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An alternative interface to the PubMed medical literature database Use PubMed's search syntax Note: HubMed's RSS and Atom feeds were discontinued on August 13th 2013. See the blog post for further information. The original HubMed interface Export citations in RIS, BibTeX, RDF and MODS formats, or directly to RefWorks.

Related:  Data-mining PubMed toolsPubMed Alternativeskeeper

ConceptLink ConceptLink creates visual images for medical concepts. It allows the user to explore concept relationships visually. ConceptLink is also a visual interface for PUBMED (the National Library of Medicine's search engine for the world's largest medical literature database, MEDLINE). It guides the user to construct search queries through concept maps generated instantly from user's queries. Journal / Author Name Estimator (Jane) Insert your title and/or abstract here: (or, click here to search using keywords) Have you recently written a paper, but you're not sure to which journal you should submit it? Or maybe you want to find relevant articles to cite in your paper? Or are you an editor, and do you need to find reviewers for a particular paper? Jane can help!

Bus slogan generator Home page Atheists have started advertising on buses in the UK. Do you want to see your own message on the side of a bus? Well now's your chance. PubViz In short, PubViz is developed to provide the capability of utilizing external knowledge as well as interactive visual query functions for more efficient exploration of the Medline database. The current version has the ability to utilize protein-protein interaction data during Medline search and enable researchers to identify functionally related Medline records not retrievable in existing search engines. It can also utilize the structure relationship of different type of genetic markers including cytobands, microsatellite/STS markers, SNPs and genes derived from human genome assembly and HapMap data for deep search of genetically related Medline records.

The Ultimate Guide to the Invisible Web Search engines are, in a sense, the heartbeat of the internet; “googling” has become a part of everyday speech and is even recognized by Merriam-Webster as a grammatically correct verb. It’s a common misconception, however, that googling a search term will reveal every site out there that addresses your search. In fact, typical search engines like Google, Yahoo, or Bing actually access only a tiny fraction – estimated at 0.03% – of the internet. The sites that traditional searches yield are part of what’s known as the Surface Web, which is comprised of indexed pages that a search engine’s web crawlers are programmed to retrieve. So where’s the rest? The vast majority of the Internet lies in the Deep Web, sometimes referred to as the Invisible Web.

Quertle To find the most focused results, Quertle searches for assertions made by the author(s) that tie all of your search terms together in a meaningful way. Thus, it is best to focus your initial query on the core concepts of interest, such as "what causes B". Then, add additional terms, such as "mice", and dates when you filter the results. Authors and journals should be entered into their own search boxes. Example use this: caffeine treats migraines instead of this: caffeine treats migraines in mice 2009 Smith As you type, automatic suggestions will appear. Oven-roasted Sausage and Sweet Potato If you live in Ireland and are at all interested in food, chances are you’ve heard of Donal Skehan, a rising star on the food scene. At only 23 years old, he’s already been blogging for three years at The Good Mood Food Blog and has published a cookbook. Television appearances include Ireland AM, the RTÉ Afternoon Show and Nationwide in Ireland and Market Kitchen in the UK, where he cooked his mojito chicken. In addition to his blog, he’s also a talented food photographer (he took many of the photos for his book) and writes for Irish Tatler magazine and The Cork News newspaper. Last month, he was in Paris cooking for 700 people at Veilleé Foodstock and returned to Ireland in time to scoop the Best Food/Drink Blog award at the Irish Blog Awards.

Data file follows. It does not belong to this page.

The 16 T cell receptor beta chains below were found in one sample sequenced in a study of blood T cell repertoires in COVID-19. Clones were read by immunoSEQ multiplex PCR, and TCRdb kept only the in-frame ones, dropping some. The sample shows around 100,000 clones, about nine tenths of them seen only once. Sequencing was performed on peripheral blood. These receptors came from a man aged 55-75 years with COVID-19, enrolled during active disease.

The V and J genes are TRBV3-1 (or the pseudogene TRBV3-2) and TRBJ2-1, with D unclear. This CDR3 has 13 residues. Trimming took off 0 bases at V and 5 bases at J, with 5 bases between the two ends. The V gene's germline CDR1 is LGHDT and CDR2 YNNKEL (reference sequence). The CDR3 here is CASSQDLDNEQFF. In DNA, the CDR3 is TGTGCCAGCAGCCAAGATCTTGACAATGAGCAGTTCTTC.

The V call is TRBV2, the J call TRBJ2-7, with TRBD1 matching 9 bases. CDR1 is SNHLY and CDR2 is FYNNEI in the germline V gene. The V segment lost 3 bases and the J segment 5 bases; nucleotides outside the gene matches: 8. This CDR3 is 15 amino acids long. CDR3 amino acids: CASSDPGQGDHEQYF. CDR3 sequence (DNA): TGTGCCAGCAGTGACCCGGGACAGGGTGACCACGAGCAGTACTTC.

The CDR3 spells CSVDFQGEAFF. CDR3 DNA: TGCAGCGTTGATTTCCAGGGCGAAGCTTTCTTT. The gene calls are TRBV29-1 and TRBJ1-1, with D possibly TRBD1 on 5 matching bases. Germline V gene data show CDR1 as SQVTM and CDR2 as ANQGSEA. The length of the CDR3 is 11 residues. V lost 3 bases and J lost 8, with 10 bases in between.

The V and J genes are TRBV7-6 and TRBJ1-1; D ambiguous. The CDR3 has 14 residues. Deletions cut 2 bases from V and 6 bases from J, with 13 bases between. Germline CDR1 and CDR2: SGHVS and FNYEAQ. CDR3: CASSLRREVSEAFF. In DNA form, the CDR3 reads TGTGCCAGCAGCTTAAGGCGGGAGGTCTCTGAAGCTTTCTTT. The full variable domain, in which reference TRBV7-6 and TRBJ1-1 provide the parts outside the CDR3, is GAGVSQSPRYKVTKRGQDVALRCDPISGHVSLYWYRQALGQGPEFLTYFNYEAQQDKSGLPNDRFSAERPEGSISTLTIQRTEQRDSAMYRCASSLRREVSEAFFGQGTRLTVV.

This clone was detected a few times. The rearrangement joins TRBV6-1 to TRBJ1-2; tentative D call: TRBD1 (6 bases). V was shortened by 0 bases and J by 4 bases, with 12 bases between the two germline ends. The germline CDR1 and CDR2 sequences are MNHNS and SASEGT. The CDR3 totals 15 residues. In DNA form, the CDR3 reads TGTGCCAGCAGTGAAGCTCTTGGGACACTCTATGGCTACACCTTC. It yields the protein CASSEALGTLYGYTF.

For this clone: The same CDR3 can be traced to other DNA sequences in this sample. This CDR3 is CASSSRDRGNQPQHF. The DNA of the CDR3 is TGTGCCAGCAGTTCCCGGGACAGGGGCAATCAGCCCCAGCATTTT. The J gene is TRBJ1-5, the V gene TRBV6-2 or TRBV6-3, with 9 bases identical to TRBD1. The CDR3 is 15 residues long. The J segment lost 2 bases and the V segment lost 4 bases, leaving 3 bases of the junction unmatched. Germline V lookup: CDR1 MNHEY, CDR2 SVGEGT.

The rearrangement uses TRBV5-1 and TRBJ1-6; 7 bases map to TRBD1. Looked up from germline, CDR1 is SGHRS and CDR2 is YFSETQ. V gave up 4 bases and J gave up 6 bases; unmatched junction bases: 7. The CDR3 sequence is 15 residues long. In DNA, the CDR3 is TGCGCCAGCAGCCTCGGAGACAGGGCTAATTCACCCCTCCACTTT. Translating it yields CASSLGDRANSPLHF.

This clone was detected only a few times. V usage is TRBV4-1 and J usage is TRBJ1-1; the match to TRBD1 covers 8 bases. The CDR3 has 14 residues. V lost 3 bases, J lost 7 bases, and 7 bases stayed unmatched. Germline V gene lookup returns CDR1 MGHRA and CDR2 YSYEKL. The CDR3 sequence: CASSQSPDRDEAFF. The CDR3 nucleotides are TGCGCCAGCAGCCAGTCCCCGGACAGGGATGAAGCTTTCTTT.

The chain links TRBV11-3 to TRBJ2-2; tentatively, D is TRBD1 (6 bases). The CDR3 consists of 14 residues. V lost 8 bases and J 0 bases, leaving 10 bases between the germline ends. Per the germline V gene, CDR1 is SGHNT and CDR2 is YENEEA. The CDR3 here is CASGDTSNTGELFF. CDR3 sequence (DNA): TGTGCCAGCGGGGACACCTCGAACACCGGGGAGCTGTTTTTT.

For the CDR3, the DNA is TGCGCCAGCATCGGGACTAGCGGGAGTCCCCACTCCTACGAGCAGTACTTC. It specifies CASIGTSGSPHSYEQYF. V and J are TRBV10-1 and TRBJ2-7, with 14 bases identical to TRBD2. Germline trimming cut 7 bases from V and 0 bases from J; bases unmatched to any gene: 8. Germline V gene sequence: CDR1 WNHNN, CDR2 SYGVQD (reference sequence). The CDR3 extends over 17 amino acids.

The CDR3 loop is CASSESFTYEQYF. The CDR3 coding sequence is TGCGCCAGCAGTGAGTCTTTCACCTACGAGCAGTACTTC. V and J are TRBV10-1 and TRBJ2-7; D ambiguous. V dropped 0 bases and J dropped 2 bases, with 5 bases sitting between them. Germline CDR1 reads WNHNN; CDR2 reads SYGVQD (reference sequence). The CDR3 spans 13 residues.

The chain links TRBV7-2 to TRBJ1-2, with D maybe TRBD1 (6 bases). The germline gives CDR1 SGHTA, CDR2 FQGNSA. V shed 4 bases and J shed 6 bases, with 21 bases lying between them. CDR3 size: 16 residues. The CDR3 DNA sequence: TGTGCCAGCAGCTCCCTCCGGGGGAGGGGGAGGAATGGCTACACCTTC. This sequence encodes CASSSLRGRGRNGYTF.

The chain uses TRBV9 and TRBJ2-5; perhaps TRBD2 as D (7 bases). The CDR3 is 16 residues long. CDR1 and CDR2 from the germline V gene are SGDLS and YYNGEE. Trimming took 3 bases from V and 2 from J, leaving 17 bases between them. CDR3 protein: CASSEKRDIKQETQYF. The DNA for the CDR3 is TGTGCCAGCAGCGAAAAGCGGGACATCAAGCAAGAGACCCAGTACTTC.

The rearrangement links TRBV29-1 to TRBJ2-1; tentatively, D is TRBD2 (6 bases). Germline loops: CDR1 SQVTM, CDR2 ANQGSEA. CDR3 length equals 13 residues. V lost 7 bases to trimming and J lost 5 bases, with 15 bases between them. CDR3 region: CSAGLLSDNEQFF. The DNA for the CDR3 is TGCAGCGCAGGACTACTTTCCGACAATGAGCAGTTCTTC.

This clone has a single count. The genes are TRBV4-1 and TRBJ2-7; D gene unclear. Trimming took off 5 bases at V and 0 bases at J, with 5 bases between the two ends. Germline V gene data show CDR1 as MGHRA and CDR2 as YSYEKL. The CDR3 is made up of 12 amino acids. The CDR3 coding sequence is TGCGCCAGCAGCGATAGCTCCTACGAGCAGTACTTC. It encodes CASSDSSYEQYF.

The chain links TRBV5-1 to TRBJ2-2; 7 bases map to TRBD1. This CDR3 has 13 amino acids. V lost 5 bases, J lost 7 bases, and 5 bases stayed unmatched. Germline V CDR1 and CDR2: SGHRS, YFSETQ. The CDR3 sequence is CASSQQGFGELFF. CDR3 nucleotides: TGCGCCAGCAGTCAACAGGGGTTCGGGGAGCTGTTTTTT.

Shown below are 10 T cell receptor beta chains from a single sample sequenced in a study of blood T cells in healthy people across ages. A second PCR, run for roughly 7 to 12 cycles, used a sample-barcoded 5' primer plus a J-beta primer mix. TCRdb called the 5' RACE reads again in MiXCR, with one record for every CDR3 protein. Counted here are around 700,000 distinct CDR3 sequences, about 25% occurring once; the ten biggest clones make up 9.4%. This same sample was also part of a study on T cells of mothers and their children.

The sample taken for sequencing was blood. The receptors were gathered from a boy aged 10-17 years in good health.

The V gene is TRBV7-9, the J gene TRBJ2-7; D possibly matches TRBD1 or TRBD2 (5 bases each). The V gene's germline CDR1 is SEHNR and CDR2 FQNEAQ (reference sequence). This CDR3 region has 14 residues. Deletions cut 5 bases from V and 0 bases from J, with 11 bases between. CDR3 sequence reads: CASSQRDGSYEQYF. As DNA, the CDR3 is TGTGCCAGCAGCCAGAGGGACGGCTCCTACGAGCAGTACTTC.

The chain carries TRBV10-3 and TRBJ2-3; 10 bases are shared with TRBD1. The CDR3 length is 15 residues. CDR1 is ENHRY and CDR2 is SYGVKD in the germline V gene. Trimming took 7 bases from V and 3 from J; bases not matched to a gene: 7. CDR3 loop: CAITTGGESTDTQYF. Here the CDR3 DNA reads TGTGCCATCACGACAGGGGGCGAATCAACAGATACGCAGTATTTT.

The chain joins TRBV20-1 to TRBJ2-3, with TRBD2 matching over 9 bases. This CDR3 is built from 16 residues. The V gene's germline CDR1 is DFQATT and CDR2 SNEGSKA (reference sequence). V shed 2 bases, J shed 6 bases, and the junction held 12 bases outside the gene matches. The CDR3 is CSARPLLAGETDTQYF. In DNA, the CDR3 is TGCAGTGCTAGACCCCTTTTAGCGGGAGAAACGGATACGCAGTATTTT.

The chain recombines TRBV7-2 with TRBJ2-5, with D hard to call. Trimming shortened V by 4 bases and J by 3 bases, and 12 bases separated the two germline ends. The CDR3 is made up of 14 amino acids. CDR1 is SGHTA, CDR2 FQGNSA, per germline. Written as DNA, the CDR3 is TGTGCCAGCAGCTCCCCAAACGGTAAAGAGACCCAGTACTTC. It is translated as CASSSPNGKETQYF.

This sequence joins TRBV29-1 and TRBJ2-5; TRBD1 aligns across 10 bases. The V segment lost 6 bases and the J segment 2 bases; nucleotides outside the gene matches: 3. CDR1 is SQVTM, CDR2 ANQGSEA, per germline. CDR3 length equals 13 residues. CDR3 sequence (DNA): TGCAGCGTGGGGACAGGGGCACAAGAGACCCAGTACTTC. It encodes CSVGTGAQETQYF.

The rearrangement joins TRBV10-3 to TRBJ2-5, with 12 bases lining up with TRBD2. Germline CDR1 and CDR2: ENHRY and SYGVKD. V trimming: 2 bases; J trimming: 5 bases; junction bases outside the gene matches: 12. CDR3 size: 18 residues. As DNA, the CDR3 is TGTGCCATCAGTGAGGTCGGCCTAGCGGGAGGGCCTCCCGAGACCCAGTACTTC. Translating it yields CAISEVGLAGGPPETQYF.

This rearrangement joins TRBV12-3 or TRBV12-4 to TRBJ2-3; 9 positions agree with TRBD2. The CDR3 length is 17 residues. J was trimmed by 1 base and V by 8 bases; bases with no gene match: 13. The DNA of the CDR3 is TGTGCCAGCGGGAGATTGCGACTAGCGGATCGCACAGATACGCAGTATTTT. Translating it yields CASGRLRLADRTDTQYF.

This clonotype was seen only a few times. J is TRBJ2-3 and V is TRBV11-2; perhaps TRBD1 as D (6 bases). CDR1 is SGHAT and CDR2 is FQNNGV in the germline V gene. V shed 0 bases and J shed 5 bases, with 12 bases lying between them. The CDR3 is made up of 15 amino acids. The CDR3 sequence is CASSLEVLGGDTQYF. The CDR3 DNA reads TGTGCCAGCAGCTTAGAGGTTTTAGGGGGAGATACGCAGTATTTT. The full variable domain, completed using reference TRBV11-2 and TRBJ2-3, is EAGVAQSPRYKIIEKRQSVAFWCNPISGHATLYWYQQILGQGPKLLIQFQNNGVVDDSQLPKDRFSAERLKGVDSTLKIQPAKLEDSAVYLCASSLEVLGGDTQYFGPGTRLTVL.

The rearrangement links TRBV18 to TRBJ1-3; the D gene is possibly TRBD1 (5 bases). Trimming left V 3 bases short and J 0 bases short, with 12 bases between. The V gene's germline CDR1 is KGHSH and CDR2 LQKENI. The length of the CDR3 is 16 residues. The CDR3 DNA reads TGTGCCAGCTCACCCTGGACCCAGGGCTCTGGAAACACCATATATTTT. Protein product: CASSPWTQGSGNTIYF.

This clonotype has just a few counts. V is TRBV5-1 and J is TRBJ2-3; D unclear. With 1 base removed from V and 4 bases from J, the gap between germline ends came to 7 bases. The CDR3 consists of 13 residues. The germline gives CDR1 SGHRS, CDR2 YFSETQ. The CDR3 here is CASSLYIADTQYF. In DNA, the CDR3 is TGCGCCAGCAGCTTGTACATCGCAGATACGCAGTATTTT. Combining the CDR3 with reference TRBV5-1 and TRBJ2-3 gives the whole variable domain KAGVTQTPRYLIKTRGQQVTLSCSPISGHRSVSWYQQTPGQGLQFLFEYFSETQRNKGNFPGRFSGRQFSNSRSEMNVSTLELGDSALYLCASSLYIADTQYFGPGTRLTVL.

MEDIE MEDIE is an intelligent search engine to retrieve biomedical correlations from MEDLINE, based on indexing by Natural Language Processing and Text Mining techniques. You can find abstracts/sentences in MEDLINE by specifying semantics of correlations; for example, "What activates p53" and "What causes colon cancer". Semantic search is to use a semantic query for finding biomedical correlations. Input a subject, a verb, and an object of a concept (or either of them) into a form. Results of the query will be shown in a second. Creator Processing ... Personal $ Svg $20 ✓ Hide email address in source code I've compiled a list of methods to hide email addresses from the page source to minimize visibility against the email harvesting spam bots. Each method has its (dis)advantages, therefore I leave it up to the reader to decide which method suits them the most, as there are many factors. Plain <a href="mailto:foo@bar.baz">foo@bar.baz</a> /* Output on screen */ foo@bar.baz